Psychiatry in the Scientific Image


In Psychiatry in the Scientific Image, Dominic Murphy looks at psychiatry from the viewpoint of analytic philosophy of science, considering three issues: how we should conceive of, classify, and explain mental illness. If someone is said to have a mental illness, what about it is mental? What makes it an illness? How might we explain and classify it? A system of psychiatric classification settles these questions by distinguishing the mental illnesses and showing how they stand in relation to one another. This book explores the philosophical issues raised by the project of explaining and classifying mental illness.

Murphy argues that the current literature on mental illness—exemplified by the Diagnostic and Statistical Manual of Mental Disorders—is an impediment to research; it lacks a coherent concept of the mental and a satisfactory account of disorder, and yields too much authority to commonsense thought about the mind. He argues that the explanation of mental illness should meet the standards of good explanatory practice in the cognitive neurosciences, and that the classification of mental disorders should group symptoms into conditions based on the causal structure of the normal mind.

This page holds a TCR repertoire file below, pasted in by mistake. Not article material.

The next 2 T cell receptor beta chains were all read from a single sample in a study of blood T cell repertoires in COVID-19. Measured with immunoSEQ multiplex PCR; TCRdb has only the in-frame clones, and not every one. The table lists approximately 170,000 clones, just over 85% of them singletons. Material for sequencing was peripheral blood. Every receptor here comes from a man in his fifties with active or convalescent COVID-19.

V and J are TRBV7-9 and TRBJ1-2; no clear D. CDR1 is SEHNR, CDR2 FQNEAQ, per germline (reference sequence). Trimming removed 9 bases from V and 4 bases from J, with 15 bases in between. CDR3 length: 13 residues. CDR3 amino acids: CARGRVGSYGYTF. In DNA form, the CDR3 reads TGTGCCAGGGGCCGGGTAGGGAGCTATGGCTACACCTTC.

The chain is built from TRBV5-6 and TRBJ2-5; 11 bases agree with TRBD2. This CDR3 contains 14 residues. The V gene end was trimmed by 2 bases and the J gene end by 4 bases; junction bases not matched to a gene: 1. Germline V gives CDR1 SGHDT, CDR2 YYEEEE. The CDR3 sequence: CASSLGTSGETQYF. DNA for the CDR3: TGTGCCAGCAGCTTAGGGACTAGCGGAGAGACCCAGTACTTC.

Table of Contents

  1. Preface
  2. 1. Introduction
  3. 2. The Concept of Mental Disorder
  4. 3. Psychiatry and Folk Psychology
  5. 4. The Medical Model and the Foundations of Psychiatric Explanation
  6. 5. The Limits of Mechanistic Explanation in Psychiatry
  7. 6. A More or Less Realist Theory of Validation as Causal Explanation
  8. 7. Social Construction and Sociological Causation
  9. 8. Evolutionary Explanations of Psychopathology
  10. 9. Classification
  11. 10. Classification in Psychiatry
  12. Bibliography
  13. Index